I am wondering if we also should create a “code snippets repo” where users can share code snippets, perhaps a kind of “vetted” library. I was thinking of something like this example (that os from Toolset, it is a semi-public site, just as example) where snips are available for consultation. We could also use Gist of course, and link if somewhere useful. I think this could be helpful to address some tiny features that usually need a plugin but could just be a tiny Must use plugin file, for example.

This could speed up development process as the avid devs do not need to deploy a full theme each time or plugin, but could just gist their tiny bit of code that addresses one issue. Of course we’d need some sort of vetting process, just like we do have for Plugin directory.
And gist might be suboptimal for this as it is not a closed system (anyone can gist)

Thus a section in “developer guides” on our doc might be better.

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There’s a great list of ~75 commonly asked/searched WP tasks that can be accomplished with quick snippets instead of plugins. These snippets should make it into a CP snippet repo if one comes to fruition. Obviously, the descriptions would have to be rewritten for CP/copyright, but, it’s a nice reference nonetheless.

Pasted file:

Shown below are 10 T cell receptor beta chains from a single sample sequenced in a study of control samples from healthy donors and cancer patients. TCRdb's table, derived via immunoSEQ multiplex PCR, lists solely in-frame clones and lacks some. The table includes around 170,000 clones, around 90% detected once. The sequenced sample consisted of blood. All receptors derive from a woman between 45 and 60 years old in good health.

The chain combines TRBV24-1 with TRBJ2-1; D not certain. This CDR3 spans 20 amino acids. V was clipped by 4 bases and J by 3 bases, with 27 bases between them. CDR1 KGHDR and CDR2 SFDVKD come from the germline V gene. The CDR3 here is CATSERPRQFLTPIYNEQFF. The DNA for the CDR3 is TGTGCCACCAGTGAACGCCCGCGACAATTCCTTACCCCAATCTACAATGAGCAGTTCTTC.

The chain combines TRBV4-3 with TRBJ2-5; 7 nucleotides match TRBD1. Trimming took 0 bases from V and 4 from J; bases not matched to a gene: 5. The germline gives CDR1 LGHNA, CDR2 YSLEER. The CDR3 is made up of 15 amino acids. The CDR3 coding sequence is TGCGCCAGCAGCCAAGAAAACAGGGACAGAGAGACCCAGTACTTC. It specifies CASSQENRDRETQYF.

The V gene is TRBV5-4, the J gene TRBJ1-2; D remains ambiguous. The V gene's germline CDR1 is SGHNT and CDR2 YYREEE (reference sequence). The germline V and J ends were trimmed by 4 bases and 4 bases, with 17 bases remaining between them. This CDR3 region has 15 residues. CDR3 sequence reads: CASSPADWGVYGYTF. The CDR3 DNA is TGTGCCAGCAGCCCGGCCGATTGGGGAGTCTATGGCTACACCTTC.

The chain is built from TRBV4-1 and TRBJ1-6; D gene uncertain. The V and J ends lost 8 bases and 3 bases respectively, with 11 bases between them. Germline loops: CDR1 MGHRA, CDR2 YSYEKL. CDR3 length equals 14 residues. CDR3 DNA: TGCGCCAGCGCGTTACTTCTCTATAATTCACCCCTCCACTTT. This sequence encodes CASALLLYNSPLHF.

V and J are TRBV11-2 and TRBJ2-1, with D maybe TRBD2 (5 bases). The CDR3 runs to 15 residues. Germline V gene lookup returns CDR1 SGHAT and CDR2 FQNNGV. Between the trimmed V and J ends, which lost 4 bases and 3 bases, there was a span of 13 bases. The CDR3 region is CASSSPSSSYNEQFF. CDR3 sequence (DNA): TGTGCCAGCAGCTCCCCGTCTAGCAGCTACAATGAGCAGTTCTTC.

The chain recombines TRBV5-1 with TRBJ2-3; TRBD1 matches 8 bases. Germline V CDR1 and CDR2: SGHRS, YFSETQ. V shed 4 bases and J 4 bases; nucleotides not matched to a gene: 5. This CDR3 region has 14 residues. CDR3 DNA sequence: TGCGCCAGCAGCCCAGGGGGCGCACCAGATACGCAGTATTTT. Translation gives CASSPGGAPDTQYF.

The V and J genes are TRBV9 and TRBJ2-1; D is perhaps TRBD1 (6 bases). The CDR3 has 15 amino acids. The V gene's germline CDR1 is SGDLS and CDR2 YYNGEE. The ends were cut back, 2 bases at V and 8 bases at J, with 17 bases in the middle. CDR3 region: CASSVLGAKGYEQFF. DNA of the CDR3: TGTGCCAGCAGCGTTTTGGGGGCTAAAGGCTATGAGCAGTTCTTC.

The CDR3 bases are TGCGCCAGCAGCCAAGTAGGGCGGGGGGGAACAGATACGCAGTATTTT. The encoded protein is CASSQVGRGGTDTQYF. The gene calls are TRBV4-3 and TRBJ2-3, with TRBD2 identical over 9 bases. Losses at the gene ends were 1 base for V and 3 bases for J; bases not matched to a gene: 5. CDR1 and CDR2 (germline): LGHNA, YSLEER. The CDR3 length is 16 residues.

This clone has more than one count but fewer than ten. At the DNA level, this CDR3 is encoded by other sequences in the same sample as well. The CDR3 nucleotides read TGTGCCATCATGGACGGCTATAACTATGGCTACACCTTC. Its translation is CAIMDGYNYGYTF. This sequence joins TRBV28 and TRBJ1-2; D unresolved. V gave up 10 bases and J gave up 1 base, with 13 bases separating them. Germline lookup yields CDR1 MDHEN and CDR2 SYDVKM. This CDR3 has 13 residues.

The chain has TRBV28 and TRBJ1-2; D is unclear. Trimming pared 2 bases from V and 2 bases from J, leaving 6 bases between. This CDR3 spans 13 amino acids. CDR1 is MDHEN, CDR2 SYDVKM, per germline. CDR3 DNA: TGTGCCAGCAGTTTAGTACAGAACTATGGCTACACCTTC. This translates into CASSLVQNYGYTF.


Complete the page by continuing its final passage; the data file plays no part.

Nice, I think the only question is where to put it - under a Developer Guides section or else.

I think the developer Guides would not be the wrong place, perhaps one main page with inside all sub-pages listed, or, one big long page with all snippets (although that gets long with the time I think.


Developer Guides

  • [other menu items]
  • Code Snippets